And then you revised it, and revised it again. Then you gave it out to first readers to get feedback. And then revised it again. You did a final-final spit-and-polish. And now you’re ready.
You are ready to start submitting queries to agents.
But how do you know who to submit to?
Building an agent list is the first step. Here’s how you do it…
List Your Must-Have’s
Must-haves include only the deal-breakers. “Accepts queries” is a must-have, for instance, because not all agents are accepting queries at all times. If an agent isn’t open to unsolicited queries, it’s obviously pointless to send them one. Another must-have is that the agent represents your category. If you’re shopping around a paranormal romance novel, don’t waste time on agents looking only for literary fiction.
List Your Nice-to-Have’s
This one will take a little more thinking on your part. Do you want an agent new to the field who’s aggressively building their client list? Or someone who’s got years of experience under their belt? Do you care if they’re male or female? Or where they are located? The relationship you’ll have with your agent is going to be a partnership. Ask yourself just as many questions about what you want as you would if you were looking for someone to date.
Add Anything that Gives You an Edge
Anything quirky, unusual or unconventional about your book should go on this list. If you’re writing experimental prose, for instance. Or if your novel is aimed at an LGBTQ audience. Or you’re the first person to do something amazing and you’ve written a memoir about it. Anything off-the-beaten path can be an advantage so make sure you get it on your list.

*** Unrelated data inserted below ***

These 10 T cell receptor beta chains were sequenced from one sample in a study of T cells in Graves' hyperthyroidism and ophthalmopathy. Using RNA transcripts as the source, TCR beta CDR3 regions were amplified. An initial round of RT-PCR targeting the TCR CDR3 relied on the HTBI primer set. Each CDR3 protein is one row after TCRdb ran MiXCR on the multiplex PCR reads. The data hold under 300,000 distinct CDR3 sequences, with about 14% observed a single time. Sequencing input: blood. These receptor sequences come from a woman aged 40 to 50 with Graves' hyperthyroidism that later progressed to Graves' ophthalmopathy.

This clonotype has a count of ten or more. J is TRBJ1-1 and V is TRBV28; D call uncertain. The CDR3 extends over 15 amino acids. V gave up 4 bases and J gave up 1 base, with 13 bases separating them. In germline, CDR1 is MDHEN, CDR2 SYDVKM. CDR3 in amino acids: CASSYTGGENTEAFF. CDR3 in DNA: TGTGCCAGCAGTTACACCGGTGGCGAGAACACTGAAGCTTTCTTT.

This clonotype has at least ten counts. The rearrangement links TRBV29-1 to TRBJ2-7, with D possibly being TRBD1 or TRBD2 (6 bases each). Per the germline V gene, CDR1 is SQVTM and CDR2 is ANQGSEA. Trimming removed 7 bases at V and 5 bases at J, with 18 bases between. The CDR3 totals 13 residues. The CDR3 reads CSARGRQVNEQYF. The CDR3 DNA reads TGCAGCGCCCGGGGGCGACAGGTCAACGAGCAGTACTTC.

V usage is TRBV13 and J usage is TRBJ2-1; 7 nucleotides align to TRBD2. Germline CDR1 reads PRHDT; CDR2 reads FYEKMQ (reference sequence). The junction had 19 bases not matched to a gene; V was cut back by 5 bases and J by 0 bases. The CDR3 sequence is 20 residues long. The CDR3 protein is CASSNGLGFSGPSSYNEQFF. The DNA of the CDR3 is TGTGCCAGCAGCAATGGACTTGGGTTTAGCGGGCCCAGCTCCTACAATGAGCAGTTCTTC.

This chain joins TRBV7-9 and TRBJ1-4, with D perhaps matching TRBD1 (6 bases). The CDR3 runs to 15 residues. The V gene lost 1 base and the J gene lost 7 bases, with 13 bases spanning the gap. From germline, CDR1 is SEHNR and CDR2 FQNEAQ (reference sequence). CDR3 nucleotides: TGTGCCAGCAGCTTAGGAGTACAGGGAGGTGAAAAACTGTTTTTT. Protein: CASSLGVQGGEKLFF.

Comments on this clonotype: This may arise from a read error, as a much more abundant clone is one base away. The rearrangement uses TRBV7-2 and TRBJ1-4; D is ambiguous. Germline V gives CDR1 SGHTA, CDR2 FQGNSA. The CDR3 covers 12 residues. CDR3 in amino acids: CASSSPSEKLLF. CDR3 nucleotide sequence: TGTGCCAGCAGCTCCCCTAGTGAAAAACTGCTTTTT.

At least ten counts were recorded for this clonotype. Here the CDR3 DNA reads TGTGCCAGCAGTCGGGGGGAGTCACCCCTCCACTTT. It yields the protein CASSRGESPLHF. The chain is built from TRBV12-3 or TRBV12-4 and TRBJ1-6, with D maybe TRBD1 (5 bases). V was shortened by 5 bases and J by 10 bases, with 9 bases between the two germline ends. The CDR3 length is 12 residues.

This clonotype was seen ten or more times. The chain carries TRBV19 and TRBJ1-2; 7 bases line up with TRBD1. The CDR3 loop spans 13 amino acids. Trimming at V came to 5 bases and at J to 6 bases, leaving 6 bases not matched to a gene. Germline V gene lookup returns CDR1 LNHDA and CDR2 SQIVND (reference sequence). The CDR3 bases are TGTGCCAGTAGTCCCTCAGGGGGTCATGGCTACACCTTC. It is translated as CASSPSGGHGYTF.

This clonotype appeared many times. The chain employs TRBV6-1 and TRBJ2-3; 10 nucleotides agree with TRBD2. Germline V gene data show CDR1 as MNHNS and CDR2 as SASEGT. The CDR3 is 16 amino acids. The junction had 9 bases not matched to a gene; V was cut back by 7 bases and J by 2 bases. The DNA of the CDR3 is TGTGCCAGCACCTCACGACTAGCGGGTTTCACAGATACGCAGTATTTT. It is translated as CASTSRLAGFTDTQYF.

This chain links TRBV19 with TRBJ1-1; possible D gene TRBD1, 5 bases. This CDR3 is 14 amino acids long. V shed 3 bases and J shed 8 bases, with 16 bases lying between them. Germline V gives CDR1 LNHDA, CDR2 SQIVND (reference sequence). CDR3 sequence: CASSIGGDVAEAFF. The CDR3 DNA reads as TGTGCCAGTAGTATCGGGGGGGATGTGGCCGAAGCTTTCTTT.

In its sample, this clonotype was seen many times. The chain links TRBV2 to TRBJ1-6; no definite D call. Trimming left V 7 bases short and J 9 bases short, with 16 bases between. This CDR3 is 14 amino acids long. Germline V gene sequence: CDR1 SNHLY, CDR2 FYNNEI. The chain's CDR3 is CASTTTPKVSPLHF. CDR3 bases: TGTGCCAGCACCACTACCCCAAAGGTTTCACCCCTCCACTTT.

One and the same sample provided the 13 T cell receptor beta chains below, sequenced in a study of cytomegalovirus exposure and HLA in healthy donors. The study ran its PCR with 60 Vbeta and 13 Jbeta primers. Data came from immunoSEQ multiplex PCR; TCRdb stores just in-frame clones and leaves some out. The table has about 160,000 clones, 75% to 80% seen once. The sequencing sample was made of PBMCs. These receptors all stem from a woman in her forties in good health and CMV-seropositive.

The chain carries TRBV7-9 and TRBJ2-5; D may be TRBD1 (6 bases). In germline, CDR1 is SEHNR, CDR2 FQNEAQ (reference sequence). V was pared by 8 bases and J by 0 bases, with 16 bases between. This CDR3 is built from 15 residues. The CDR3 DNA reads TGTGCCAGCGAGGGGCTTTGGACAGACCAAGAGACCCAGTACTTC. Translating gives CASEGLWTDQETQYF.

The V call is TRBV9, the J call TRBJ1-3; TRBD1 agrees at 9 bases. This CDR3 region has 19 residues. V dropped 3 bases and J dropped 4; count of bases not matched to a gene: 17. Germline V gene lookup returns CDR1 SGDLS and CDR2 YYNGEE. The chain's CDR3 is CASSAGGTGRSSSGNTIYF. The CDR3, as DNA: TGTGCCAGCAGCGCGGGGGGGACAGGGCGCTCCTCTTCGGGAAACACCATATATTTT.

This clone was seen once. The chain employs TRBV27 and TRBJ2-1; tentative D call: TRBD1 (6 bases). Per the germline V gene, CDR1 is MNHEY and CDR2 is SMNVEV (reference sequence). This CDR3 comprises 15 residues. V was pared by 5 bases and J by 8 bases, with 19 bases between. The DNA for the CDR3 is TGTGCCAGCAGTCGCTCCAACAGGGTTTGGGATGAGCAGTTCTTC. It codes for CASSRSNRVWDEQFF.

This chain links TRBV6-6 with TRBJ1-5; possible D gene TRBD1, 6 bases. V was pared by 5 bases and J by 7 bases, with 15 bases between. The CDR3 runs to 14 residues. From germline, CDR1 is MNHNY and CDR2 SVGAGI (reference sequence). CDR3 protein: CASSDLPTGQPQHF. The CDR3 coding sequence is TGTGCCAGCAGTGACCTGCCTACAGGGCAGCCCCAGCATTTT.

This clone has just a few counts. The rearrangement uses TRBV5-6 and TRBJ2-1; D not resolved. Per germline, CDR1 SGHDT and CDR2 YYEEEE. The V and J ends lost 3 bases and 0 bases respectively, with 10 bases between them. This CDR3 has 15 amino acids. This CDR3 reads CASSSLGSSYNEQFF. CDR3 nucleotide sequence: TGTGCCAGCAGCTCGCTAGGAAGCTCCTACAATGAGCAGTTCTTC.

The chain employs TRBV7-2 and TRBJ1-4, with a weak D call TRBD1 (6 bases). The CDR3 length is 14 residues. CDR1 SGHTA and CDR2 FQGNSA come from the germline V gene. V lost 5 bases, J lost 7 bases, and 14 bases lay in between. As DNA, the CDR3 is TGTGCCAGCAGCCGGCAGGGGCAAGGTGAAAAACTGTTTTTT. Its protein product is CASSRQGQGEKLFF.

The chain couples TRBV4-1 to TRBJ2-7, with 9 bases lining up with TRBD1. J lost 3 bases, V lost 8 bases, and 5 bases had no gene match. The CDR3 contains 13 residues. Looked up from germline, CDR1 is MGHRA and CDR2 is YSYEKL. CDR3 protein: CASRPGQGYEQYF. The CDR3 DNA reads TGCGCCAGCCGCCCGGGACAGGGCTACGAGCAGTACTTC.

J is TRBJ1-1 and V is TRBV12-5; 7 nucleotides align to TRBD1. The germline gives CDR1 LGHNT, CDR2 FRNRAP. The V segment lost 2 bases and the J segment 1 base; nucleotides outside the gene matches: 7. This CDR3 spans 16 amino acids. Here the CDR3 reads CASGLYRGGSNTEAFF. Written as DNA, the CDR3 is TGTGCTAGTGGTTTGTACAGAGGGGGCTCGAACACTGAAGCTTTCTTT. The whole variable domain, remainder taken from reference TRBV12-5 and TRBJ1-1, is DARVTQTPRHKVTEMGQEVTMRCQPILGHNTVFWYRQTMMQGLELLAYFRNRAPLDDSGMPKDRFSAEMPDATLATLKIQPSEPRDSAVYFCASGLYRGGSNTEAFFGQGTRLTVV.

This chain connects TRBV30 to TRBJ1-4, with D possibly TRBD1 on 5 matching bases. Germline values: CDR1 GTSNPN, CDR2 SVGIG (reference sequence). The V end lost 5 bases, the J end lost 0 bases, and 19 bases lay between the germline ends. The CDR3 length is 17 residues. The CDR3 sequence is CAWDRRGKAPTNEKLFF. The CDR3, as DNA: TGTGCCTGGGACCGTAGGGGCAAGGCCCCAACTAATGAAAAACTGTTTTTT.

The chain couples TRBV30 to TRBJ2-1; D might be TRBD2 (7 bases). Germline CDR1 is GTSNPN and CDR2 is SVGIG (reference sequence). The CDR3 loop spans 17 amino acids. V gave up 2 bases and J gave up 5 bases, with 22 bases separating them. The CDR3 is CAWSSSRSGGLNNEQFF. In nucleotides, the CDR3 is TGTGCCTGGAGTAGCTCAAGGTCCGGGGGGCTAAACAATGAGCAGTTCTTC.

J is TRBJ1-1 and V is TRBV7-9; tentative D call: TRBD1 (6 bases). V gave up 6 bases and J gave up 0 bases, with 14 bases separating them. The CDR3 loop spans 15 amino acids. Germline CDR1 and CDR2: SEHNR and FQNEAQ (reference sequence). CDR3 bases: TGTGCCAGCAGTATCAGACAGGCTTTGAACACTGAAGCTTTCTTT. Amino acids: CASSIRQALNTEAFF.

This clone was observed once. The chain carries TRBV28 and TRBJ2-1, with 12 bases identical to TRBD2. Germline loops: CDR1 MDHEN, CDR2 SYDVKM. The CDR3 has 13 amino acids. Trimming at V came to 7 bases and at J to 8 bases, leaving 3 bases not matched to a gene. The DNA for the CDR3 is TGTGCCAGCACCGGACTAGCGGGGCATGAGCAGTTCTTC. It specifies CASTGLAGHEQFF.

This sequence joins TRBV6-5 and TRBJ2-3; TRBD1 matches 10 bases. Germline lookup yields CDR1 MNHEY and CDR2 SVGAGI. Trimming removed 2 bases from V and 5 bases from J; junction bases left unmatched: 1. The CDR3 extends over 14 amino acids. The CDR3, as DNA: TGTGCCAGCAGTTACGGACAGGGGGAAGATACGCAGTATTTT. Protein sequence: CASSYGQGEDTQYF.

Now, using these criteria, you’re going to make these three lists:
Every agent that interests you will go on one of these lists.
Here’s how you know where they go:
A-List Agents meet:
If they are also looking for your particular quirky trait, they get an A-PLUS rating
B-List Agents meet:
C-List Agents meet:
All Must-Have criteria
Brainstorming your criteria and making your lists take time. However, once you have it all in place, it’s not that hard to add agents here and there as you do your research. When you start the querying process, you’ll really roll with your list on hand. And for those days when you’re feeling discouraged about looking for an agent, the list will take most of the work out of it for you. All you’ll have to do is send off the letter.
Make sure you know your category. Write an outstanding query letter. And then get started on researching agents and putting them into your lists. AgentQuery is particularly helpful in this process. Looking for an agent can be long and frustrating, but stay the course.
You will get there.
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